This image is from the official music video for “Atopos.”

Could Björk possibly get any weirder? It’s a fair question to ask — throughout her nearly 30-year solo career, she’s seemingly explored every corner of the avant-garde, from innovative techno and dance music to orchestral chamber pop. At this stage in her career, it feels like it shouldn’t be possible for Björk to continue to push her musical boundaries, but her latest single and music video, “Atopos,” shows that Björk is still effortlessly capable of venturing outside the box while challenging and engaging listeners.

Musically, “Atopos” is a difficult listen that doesn’t rigidly adhere to the musical principles of any genre — in other words, it’s quintessential Björk. Outside of her meandering soprano vocals, which sound just as fantastic and familiar as they always have, the song’s musical texture is comprised almost entirely of sporadic, accented drum machine kicks and a clarinet choir, a bizarre combination of sounds that contributes to the song’s flawlessly executed feeling of uneasiness. Look anywhere in “Atopos” for a sense of logical direction, and you will not find it — not in its atonal cluster chords, not in its erratic and unpredictable rhythmic pulse, not in Björk’s abstract lyrics.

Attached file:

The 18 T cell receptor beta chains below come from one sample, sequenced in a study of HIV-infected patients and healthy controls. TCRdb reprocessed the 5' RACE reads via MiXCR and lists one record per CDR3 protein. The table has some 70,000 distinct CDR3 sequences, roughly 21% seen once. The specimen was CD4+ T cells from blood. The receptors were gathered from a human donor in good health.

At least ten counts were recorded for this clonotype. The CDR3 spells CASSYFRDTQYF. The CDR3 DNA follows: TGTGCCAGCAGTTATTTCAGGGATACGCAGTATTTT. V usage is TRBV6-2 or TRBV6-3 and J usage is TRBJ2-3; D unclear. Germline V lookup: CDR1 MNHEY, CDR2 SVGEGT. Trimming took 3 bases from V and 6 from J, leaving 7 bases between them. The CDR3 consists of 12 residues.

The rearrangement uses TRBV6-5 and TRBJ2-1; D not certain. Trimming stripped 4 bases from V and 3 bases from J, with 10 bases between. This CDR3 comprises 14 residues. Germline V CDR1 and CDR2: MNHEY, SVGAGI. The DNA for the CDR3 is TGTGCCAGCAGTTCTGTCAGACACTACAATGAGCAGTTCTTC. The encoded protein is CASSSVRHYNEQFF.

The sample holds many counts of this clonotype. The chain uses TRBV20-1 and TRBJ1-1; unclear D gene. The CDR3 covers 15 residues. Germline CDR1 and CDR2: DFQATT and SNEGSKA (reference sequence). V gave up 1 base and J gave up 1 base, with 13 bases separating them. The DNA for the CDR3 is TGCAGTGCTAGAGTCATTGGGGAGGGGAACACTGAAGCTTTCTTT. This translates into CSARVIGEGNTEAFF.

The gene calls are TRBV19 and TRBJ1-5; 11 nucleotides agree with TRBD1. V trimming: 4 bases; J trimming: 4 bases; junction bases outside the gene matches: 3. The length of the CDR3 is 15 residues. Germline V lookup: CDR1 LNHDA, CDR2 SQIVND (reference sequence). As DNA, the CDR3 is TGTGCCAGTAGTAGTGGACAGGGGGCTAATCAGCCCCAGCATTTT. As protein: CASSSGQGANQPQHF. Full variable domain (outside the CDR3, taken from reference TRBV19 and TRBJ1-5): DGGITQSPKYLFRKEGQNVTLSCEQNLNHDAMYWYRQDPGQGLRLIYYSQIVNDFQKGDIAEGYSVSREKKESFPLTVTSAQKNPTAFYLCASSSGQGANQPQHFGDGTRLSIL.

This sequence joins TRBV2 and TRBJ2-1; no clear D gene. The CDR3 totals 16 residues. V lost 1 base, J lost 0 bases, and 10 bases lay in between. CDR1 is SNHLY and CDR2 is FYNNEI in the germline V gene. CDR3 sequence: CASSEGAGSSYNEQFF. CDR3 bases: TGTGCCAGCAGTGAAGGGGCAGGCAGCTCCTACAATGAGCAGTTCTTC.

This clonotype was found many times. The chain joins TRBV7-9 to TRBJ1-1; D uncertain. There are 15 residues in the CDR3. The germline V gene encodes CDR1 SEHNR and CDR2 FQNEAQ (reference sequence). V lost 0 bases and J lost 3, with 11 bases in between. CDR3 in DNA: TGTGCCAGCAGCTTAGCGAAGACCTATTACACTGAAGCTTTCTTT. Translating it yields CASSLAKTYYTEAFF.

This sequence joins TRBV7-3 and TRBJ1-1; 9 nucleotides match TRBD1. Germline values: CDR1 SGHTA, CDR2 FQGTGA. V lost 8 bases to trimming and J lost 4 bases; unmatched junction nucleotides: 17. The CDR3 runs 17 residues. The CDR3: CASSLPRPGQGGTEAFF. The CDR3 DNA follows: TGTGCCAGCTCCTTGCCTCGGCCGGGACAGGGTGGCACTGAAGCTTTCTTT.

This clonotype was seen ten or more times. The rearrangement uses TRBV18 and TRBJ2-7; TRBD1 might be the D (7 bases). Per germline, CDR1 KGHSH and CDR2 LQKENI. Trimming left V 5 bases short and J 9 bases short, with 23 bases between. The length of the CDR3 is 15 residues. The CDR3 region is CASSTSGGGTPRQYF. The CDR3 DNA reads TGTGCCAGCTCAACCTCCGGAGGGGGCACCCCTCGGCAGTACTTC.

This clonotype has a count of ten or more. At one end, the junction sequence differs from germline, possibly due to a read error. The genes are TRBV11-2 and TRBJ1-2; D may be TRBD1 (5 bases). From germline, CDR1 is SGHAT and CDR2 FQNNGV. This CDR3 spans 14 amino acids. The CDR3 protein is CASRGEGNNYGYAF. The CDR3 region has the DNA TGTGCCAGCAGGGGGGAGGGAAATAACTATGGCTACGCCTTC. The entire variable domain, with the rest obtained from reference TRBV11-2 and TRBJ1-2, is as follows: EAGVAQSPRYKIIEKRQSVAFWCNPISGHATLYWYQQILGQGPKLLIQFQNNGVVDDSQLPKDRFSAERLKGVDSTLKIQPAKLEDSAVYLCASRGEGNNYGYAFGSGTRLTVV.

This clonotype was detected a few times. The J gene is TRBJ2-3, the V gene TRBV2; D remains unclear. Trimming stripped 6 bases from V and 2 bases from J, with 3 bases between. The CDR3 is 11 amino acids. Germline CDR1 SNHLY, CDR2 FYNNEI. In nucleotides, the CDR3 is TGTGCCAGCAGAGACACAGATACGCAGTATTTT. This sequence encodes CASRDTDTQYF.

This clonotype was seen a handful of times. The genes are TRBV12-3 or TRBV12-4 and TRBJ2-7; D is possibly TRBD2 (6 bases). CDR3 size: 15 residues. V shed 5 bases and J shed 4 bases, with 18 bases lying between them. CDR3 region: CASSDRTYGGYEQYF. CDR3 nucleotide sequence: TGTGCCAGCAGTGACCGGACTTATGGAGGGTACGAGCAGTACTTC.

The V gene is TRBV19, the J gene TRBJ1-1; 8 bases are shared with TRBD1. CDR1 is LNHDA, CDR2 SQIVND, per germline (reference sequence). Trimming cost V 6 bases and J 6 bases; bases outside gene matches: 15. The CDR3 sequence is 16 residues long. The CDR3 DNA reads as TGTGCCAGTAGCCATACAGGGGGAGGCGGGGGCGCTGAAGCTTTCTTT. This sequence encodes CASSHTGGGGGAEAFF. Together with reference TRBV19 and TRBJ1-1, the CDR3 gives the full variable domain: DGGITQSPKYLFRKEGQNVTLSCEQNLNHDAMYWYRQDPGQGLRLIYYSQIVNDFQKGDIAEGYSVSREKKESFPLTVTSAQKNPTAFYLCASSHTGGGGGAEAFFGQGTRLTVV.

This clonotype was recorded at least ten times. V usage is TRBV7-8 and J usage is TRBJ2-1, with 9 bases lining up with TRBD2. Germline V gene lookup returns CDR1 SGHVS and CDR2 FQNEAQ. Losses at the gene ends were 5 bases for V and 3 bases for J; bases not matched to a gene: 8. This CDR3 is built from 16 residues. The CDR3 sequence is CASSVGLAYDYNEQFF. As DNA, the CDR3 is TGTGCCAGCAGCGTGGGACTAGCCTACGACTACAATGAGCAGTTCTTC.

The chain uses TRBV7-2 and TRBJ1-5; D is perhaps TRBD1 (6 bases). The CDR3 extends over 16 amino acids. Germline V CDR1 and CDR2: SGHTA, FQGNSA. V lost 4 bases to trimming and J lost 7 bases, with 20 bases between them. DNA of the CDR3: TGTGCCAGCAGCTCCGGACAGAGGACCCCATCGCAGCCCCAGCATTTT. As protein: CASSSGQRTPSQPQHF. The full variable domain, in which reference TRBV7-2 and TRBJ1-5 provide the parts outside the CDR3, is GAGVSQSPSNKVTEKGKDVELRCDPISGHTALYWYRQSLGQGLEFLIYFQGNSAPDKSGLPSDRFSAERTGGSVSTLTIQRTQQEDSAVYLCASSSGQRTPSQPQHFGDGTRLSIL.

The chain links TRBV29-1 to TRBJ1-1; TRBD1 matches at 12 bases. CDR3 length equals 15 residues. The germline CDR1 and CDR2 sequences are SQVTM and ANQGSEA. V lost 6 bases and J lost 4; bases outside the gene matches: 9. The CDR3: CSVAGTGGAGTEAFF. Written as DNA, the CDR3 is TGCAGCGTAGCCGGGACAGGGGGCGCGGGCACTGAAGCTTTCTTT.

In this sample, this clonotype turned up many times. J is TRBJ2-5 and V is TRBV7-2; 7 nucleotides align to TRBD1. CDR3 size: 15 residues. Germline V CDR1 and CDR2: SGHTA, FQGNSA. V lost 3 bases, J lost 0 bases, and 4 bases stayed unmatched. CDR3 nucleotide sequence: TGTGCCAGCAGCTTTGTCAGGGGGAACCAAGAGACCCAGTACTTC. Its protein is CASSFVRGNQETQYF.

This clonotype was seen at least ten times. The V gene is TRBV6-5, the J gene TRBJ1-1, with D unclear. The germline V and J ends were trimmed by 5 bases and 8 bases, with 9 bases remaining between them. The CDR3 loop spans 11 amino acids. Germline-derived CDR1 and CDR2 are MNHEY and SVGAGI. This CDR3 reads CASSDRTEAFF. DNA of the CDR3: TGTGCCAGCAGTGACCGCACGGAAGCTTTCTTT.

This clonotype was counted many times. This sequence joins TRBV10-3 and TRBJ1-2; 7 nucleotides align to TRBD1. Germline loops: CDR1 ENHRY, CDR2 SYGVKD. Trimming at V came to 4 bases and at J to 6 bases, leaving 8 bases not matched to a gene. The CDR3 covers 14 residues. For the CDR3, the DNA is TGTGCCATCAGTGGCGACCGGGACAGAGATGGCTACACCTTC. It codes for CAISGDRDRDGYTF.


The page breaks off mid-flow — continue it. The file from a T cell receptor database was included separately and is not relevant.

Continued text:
The music video for “Atopos” expands on the song’s chaotic nature. Despite the video’s dark color palette, Björk’s colorful outfit and makeup pop out of the visual texture, showcasing her endless creativity. Yet Björk’s extravagance doesn’t distract from the beautifully constructed cave-themed set design or the playful costumes of the backing musicians. The video functions harmoniously with the song and erases any doubt that Björk is slowing down artistically as she approaches the release of her tenth studio album on September 30.

Daily Arts Writer Jack Moeser can be reached at